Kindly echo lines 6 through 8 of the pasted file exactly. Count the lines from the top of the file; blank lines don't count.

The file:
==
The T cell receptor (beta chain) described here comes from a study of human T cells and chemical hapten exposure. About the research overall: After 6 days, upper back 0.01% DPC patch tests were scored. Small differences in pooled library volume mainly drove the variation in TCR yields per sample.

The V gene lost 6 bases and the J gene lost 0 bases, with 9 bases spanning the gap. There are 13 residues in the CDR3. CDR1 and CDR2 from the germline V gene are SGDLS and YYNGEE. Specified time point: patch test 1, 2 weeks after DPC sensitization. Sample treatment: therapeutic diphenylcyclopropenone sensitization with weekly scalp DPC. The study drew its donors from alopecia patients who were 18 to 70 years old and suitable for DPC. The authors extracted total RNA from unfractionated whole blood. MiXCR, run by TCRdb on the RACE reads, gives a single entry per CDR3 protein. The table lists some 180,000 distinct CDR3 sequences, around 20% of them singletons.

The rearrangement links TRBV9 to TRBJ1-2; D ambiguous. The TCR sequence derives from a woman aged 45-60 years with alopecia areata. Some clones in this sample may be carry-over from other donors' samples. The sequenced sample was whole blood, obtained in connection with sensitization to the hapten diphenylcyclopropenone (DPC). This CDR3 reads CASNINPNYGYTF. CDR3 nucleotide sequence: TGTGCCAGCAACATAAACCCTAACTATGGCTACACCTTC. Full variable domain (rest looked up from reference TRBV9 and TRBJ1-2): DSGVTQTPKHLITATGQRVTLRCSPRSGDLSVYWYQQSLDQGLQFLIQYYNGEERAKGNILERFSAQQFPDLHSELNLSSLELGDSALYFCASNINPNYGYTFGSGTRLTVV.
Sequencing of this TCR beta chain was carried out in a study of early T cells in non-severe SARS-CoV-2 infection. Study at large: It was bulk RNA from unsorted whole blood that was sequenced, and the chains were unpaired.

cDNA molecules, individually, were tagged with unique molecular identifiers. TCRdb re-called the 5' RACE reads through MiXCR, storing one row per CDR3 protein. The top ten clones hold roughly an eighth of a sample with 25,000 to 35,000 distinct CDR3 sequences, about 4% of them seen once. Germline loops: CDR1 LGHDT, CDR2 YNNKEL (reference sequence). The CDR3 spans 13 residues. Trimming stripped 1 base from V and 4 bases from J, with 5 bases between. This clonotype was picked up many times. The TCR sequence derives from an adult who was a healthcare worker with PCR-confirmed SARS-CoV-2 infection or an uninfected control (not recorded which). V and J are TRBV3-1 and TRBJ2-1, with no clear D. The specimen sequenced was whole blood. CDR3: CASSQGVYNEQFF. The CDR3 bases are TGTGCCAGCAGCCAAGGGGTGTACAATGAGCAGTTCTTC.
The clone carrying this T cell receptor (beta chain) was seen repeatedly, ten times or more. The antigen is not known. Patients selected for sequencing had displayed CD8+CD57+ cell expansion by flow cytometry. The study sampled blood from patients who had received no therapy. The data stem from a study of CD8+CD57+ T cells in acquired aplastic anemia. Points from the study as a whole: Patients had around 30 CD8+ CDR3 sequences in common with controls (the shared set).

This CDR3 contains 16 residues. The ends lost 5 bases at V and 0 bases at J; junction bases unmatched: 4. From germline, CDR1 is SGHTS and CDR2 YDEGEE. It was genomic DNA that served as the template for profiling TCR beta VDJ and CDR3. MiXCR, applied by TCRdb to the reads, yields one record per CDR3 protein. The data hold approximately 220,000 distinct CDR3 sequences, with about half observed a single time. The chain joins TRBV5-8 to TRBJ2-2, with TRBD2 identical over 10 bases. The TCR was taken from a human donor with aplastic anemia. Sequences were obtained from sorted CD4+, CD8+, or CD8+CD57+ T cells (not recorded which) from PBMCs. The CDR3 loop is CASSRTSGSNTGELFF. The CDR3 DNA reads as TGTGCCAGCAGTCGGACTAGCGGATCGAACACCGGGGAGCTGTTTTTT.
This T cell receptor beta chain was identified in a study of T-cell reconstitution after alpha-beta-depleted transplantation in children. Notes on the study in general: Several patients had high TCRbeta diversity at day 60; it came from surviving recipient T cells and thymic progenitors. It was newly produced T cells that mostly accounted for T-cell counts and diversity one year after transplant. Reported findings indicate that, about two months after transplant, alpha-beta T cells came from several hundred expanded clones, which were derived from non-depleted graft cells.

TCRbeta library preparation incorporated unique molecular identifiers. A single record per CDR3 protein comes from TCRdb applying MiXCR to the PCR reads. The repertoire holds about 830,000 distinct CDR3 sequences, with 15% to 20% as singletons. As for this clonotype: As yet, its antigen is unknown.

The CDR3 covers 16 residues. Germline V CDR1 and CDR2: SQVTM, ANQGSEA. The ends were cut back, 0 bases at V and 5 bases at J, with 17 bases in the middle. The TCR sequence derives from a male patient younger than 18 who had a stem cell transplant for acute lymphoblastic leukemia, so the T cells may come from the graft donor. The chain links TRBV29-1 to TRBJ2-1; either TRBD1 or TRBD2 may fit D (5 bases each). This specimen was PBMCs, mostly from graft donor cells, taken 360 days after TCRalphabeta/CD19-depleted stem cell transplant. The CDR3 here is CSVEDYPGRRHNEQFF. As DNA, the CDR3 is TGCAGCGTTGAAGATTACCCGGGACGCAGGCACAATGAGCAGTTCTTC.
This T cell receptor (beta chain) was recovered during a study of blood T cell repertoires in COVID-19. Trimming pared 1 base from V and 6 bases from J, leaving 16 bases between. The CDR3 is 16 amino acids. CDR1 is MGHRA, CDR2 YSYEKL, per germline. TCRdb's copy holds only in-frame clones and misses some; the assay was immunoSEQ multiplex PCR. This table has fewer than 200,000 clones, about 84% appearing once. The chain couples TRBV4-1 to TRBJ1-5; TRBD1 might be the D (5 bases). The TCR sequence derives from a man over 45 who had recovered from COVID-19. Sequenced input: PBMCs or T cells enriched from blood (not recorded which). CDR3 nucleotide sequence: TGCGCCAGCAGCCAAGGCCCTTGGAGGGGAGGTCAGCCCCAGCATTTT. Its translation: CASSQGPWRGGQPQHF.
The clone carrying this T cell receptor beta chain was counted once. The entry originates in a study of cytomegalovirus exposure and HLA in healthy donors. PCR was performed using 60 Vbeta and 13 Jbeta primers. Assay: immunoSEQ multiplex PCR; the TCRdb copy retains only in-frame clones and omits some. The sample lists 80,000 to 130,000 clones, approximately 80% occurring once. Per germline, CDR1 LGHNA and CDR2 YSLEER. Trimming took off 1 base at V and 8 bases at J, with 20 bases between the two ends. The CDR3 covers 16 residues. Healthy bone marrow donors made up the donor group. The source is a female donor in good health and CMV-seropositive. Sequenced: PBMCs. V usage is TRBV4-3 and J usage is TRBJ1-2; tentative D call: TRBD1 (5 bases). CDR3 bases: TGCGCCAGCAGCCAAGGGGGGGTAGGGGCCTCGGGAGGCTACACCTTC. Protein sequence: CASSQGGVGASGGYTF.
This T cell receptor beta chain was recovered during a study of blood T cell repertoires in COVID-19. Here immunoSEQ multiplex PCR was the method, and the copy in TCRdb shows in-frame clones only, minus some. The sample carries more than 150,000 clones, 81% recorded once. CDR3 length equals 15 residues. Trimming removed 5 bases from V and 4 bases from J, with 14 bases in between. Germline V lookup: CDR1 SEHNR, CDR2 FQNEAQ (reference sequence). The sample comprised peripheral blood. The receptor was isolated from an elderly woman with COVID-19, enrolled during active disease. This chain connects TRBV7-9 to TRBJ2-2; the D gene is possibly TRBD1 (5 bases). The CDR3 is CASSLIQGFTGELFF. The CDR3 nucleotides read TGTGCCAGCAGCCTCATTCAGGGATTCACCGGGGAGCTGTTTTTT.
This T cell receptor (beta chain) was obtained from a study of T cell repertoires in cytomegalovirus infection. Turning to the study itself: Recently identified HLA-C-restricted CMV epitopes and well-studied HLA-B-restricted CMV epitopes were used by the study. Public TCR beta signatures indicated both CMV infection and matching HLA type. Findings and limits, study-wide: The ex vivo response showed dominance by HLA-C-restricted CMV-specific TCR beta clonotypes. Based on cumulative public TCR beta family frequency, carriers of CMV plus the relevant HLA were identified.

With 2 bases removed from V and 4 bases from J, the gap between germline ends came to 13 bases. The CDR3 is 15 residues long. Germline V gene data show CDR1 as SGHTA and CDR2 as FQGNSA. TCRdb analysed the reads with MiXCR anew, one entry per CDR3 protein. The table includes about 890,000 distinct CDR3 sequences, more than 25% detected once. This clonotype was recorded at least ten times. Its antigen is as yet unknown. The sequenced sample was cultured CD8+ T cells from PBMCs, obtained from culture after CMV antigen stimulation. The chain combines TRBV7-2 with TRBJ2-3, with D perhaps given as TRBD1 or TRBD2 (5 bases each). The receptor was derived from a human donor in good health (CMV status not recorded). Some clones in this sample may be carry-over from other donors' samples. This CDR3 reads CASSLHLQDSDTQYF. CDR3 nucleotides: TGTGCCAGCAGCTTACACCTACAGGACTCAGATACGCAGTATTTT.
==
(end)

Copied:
The clone carrying this T cell receptor (beta chain) was seen repeatedly, ten times or more. The antigen is not known. Patients selected for sequencing had displayed CD8+CD57+ cell expansion by flow cytometry. The study sampled blood from patients who had received no therapy. The data stem from a study of CD8+CD57+ T cells in acquired aplastic anemia. Points from the study as a whole: Patients had around 30 CD8+ CDR3 sequences in common with controls (the shared set).

This CDR3 contains 16 residues. The ends lost 5 bases at V and 0 bases at J; junction bases unmatched: 4. From germline, CDR1 is SGHTS and CDR2 YDEGEE. It was genomic DNA that served as the template for profiling TCR beta VDJ and CDR3. MiXCR, applied by TCRdb to the reads, yields one record per CDR3 protein. The data hold approximately 220,000 distinct CDR3 sequences, with about half observed a single time. The chain joins TRBV5-8 to TRBJ2-2, with TRBD2 identical over 10 bases. The TCR was taken from a human donor with aplastic anemia. Sequences were obtained from sorted CD4+, CD8+, or CD8+CD57+ T cells (not recorded which) from PBMCs. The CDR3 loop is CASSRTSGSNTGELFF. The CDR3 DNA reads as TGTGCCAGCAGTCGGACTAGCGGATCGAACACCGGGGAGCTGTTTTTT.
This T cell receptor beta chain was identified in a study of T-cell reconstitution after alpha-beta-depleted transplantation in children. Notes on the study in general: Several patients had high TCRbeta diversity at day 60; it came from surviving recipient T cells and thymic progenitors. It was newly produced T cells that mostly accounted for T-cell counts and diversity one year after transplant. Reported findings indicate that, about two months after transplant, alpha-beta T cells came from several hundred expanded clones, which were derived from non-depleted graft cells.